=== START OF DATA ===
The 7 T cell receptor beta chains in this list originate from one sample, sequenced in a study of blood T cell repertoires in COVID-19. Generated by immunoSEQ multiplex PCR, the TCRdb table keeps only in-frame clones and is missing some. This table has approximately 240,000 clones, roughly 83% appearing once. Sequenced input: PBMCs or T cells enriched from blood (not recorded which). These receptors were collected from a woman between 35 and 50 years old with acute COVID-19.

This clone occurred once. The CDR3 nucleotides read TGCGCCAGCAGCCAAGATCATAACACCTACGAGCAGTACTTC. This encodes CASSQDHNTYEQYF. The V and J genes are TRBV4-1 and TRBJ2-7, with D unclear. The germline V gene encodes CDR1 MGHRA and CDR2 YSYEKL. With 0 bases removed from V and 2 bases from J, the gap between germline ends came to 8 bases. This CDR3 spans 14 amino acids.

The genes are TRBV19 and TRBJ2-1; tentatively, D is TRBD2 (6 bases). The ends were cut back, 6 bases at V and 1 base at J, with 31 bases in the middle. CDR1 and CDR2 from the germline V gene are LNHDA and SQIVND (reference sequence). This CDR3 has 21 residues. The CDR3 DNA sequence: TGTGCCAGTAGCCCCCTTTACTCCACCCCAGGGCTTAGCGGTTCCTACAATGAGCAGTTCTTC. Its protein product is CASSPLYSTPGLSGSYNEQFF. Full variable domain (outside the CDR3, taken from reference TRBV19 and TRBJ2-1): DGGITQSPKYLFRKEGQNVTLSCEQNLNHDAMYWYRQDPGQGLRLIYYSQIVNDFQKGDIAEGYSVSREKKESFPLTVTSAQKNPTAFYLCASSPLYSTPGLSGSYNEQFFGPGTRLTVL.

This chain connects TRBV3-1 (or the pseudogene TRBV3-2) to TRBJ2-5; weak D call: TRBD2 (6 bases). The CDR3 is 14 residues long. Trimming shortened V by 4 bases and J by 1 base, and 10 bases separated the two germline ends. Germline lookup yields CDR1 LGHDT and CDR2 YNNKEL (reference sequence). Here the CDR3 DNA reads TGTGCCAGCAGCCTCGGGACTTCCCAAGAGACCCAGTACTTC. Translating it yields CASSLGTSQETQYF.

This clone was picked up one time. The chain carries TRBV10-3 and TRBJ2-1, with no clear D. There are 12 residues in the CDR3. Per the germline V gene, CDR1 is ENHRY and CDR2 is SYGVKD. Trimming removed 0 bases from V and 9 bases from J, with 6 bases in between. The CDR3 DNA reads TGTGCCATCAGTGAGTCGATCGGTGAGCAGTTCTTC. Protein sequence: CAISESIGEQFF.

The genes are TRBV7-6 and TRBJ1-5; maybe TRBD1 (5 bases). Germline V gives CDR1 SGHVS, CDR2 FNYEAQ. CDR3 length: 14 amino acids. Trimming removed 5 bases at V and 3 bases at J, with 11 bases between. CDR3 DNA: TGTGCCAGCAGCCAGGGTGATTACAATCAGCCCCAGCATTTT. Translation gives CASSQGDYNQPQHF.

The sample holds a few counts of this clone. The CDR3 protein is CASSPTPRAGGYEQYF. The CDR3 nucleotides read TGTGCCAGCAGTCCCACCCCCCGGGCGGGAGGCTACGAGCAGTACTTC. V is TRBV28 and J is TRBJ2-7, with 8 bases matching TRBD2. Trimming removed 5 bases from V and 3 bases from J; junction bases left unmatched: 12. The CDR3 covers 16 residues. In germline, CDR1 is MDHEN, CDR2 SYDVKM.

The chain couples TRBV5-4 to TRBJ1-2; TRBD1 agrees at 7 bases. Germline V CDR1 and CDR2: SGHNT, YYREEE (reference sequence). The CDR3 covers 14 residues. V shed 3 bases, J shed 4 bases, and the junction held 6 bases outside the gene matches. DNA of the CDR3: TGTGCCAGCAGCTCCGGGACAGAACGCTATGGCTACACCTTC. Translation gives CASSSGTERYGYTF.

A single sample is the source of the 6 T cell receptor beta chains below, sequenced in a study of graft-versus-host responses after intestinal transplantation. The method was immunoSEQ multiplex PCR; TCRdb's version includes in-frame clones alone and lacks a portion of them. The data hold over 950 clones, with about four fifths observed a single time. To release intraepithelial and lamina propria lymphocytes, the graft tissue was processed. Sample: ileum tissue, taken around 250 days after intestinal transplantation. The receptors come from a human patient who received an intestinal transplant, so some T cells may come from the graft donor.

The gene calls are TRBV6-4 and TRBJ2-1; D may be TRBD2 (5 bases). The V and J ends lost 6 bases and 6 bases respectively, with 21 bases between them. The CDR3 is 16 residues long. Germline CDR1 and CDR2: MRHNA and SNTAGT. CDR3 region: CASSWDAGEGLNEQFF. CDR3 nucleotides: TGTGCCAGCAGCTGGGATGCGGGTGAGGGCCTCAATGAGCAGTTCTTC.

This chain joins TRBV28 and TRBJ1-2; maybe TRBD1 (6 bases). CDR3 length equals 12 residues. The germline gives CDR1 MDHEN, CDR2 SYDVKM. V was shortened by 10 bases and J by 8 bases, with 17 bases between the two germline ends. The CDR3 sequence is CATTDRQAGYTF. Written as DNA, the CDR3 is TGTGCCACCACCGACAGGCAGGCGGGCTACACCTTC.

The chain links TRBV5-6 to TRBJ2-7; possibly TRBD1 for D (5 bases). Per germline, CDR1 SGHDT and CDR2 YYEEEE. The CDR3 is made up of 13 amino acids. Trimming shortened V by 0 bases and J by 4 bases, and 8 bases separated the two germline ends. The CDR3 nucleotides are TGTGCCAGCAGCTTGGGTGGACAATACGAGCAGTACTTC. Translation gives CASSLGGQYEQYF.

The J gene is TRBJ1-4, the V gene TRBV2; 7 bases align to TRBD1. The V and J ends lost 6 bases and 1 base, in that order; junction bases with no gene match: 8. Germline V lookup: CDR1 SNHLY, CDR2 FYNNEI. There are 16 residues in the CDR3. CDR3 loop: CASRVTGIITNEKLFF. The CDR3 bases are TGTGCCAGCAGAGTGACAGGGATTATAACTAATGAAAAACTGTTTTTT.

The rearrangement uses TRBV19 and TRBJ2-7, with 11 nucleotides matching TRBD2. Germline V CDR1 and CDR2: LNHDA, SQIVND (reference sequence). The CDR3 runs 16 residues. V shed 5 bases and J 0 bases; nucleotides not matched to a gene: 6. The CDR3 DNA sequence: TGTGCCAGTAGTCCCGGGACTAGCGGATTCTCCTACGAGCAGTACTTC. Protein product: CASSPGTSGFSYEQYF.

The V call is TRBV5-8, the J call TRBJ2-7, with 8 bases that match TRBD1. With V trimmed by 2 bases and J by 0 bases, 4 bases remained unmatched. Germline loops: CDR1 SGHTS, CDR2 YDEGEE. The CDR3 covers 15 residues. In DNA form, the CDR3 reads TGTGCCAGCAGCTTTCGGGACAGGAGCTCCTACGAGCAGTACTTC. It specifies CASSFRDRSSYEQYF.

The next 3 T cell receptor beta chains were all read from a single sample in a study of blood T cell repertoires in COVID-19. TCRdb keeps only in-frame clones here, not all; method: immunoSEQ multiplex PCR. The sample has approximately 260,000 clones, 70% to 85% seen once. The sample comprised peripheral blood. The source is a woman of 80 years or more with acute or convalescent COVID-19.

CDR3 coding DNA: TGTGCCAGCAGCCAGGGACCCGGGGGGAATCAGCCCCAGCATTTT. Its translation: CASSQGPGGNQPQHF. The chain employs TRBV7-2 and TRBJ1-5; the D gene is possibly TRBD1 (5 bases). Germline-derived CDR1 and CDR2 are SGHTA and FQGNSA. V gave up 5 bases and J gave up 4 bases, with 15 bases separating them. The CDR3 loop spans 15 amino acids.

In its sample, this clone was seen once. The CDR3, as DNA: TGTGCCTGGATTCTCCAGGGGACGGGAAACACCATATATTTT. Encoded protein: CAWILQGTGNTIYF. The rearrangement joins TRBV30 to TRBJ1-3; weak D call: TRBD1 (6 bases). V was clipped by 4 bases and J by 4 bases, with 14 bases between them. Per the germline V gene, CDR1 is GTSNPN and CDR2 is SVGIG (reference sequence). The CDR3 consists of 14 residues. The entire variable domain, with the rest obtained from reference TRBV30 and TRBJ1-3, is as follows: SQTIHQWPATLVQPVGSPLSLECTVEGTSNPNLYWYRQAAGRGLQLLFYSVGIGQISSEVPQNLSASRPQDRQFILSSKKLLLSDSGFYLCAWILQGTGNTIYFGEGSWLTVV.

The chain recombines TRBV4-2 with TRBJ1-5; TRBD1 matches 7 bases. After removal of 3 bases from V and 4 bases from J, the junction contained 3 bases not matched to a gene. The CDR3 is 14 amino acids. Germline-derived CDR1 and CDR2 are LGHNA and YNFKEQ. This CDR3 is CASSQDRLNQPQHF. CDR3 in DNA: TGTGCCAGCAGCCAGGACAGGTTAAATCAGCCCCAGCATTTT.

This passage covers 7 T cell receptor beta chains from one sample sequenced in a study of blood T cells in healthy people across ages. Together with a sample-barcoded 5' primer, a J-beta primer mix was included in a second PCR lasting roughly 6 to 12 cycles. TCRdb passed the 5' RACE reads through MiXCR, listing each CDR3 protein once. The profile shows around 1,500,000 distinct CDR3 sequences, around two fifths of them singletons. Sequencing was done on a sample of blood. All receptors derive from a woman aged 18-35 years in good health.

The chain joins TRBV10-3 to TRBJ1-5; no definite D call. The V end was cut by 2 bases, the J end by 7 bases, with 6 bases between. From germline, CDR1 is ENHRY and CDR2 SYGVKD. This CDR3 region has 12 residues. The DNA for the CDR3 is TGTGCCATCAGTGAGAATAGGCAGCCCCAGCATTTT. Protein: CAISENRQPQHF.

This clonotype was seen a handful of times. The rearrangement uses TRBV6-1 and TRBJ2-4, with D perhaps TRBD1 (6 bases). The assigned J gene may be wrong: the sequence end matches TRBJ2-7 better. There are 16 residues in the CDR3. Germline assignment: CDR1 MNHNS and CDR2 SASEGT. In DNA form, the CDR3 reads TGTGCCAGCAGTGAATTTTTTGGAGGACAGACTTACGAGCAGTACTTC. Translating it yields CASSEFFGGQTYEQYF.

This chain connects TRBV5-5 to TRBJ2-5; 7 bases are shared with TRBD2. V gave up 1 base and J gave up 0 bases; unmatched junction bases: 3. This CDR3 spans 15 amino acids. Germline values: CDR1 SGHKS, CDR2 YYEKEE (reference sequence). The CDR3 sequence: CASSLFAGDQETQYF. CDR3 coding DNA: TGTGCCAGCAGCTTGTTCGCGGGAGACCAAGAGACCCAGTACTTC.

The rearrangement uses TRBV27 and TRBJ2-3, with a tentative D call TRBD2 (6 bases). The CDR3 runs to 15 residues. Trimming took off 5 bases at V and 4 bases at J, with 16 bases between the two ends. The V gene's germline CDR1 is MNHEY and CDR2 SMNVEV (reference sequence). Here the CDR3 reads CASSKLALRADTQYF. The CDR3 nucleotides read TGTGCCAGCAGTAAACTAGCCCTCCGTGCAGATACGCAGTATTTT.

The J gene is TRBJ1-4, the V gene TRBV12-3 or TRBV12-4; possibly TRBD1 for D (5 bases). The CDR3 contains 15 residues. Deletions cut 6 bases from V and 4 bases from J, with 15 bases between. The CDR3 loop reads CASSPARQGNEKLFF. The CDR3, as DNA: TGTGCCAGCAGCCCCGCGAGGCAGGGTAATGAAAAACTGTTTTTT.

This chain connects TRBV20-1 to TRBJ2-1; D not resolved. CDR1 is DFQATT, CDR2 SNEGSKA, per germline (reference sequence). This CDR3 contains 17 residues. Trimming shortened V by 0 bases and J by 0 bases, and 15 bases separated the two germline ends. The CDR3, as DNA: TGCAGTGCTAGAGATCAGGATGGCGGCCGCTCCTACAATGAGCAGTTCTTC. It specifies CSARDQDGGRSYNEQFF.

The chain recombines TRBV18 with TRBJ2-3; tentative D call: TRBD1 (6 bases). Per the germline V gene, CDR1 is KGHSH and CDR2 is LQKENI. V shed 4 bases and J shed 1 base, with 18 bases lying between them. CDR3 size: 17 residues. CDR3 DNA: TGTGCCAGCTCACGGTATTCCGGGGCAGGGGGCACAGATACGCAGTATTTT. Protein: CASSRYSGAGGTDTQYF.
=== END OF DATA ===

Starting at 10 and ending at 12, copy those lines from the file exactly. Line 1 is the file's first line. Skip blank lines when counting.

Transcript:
The gene calls are TRBV6-4 and TRBJ2-1; D may be TRBD2 (5 bases). The V and J ends lost 6 bases and 6 bases respectively, with 21 bases between them. The CDR3 is 16 residues long. Germline CDR1 and CDR2: MRHNA and SNTAGT. CDR3 region: CASSWDAGEGLNEQFF. CDR3 nucleotides: TGTGCCAGCAGCTGGGATGCGGGTGAGGGCCTCAATGAGCAGTTCTTC.

This chain joins TRBV28 and TRBJ1-2; maybe TRBD1 (6 bases). CDR3 length equals 12 residues. The germline gives CDR1 MDHEN, CDR2 SYDVKM. V was shortened by 10 bases and J by 8 bases, with 17 bases between the two germline ends. The CDR3 sequence is CATTDRQAGYTF. Written as DNA, the CDR3 is TGTGCCACCACCGACAGGCAGGCGGGCTACACCTTC.

The chain links TRBV5-6 to TRBJ2-7; possibly TRBD1 for D (5 bases). Per germline, CDR1 SGHDT and CDR2 YYEEEE. The CDR3 is made up of 13 amino acids. Trimming shortened V by 0 bases and J by 4 bases, and 8 bases separated the two germline ends. The CDR3 nucleotides are TGTGCCAGCAGCTTGGGTGGACAATACGAGCAGTACTTC. Translation gives CASSLGGQYEQYF.